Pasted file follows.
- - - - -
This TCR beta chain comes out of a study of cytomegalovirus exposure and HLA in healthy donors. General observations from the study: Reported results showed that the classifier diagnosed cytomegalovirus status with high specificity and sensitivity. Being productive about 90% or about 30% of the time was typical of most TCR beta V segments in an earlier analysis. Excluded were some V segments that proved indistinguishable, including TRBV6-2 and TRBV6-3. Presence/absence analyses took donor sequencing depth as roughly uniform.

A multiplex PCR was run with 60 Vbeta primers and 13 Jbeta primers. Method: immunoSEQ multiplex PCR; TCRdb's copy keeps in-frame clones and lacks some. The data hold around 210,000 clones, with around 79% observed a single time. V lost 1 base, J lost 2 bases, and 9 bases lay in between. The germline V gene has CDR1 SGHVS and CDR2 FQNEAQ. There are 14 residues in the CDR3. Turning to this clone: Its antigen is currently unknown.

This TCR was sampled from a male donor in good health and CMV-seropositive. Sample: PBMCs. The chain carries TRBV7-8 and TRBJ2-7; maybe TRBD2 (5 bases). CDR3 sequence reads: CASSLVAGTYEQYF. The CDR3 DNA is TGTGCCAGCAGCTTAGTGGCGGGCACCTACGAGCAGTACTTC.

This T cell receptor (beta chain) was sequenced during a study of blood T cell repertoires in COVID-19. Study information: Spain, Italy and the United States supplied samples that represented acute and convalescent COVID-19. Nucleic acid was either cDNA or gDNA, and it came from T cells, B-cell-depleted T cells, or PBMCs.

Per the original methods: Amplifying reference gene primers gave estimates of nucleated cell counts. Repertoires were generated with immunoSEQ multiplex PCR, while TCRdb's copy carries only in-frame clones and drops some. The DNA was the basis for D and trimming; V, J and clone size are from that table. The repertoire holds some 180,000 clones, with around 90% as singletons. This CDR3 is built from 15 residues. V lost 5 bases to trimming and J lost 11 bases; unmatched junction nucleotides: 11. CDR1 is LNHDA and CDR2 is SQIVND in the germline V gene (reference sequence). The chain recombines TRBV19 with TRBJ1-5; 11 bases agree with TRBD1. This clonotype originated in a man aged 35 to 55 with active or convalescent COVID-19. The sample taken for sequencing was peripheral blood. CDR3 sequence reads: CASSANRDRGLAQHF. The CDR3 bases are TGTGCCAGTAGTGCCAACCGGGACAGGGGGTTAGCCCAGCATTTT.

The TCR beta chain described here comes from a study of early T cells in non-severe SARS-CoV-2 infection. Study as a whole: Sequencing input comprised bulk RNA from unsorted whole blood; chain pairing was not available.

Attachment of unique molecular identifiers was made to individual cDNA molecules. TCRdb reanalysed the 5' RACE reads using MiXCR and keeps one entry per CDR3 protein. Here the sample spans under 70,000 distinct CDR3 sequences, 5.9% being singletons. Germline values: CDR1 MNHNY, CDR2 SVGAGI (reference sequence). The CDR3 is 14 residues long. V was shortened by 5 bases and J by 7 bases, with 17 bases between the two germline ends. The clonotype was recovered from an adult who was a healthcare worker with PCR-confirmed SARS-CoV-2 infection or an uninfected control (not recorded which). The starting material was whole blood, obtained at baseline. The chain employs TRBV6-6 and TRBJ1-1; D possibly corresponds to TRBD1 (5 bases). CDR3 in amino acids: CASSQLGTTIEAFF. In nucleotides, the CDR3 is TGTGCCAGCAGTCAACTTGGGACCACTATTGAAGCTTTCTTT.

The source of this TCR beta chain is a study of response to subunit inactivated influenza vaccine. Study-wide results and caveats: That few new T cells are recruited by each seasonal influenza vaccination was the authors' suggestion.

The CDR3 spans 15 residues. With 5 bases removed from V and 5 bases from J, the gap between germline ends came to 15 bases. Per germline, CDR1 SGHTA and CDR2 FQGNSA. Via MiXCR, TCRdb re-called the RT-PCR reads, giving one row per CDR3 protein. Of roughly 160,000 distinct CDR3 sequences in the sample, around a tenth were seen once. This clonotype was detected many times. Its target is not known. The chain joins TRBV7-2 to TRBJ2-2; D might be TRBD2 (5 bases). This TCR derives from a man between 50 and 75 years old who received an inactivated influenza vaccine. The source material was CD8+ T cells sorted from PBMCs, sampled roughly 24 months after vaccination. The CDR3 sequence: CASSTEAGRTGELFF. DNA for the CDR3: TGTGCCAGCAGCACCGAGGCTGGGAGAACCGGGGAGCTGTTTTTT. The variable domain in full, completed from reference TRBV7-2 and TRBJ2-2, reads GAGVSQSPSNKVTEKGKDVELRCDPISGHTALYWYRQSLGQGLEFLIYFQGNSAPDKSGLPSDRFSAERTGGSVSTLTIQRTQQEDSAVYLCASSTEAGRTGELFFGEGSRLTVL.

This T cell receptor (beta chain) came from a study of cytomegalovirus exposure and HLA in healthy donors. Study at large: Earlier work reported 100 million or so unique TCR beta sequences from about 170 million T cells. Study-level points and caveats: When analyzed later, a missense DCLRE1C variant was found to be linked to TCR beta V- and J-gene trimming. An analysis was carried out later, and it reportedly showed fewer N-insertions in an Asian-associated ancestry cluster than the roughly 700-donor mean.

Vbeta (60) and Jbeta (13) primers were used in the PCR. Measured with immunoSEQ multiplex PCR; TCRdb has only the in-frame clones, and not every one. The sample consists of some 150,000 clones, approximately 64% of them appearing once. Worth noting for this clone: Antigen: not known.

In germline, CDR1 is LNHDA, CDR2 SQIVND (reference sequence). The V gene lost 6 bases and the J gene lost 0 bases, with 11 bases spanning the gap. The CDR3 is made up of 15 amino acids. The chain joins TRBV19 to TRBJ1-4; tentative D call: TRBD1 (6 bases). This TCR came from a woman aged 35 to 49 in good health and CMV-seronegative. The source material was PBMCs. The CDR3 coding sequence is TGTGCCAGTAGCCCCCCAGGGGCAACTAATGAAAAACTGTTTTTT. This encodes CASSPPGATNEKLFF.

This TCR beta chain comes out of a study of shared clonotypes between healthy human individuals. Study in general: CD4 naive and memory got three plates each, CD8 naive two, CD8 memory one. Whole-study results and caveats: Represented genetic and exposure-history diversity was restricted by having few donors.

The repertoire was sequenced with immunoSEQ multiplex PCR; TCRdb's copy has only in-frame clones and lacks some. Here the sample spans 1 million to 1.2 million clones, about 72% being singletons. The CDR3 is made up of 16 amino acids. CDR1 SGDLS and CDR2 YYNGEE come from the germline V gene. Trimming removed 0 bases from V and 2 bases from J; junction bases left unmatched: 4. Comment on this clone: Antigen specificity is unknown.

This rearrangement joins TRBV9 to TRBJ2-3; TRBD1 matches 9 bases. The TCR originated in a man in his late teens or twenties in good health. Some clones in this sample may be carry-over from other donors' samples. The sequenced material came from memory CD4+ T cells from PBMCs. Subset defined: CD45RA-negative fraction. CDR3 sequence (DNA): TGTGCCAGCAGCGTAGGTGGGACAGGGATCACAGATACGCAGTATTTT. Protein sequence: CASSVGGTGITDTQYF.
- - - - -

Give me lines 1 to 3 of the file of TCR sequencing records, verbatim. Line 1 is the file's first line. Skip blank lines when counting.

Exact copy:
This TCR beta chain comes out of a study of cytomegalovirus exposure and HLA in healthy donors. General observations from the study: Reported results showed that the classifier diagnosed cytomegalovirus status with high specificity and sensitivity. Being productive about 90% or about 30% of the time was typical of most TCR beta V segments in an earlier analysis. Excluded were some V segments that proved indistinguishable, including TRBV6-2 and TRBV6-3. Presence/absence analyses took donor sequencing depth as roughly uniform.

A multiplex PCR was run with 60 Vbeta primers and 13 Jbeta primers. Method: immunoSEQ multiplex PCR; TCRdb's copy keeps in-frame clones and lacks some. The data hold around 210,000 clones, with around 79% observed a single time. V lost 1 base, J lost 2 bases, and 9 bases lay in between. The germline V gene has CDR1 SGHVS and CDR2 FQNEAQ. There are 14 residues in the CDR3. Turning to this clone: Its antigen is currently unknown.

This TCR was sampled from a male donor in good health and CMV-seropositive. Sample: PBMCs. The chain carries TRBV7-8 and TRBJ2-7; maybe TRBD2 (5 bases). CDR3 sequence reads: CASSLVAGTYEQYF. The CDR3 DNA is TGTGCCAGCAGCTTAGTGGCGGGCACCTACGAGCAGTACTTC.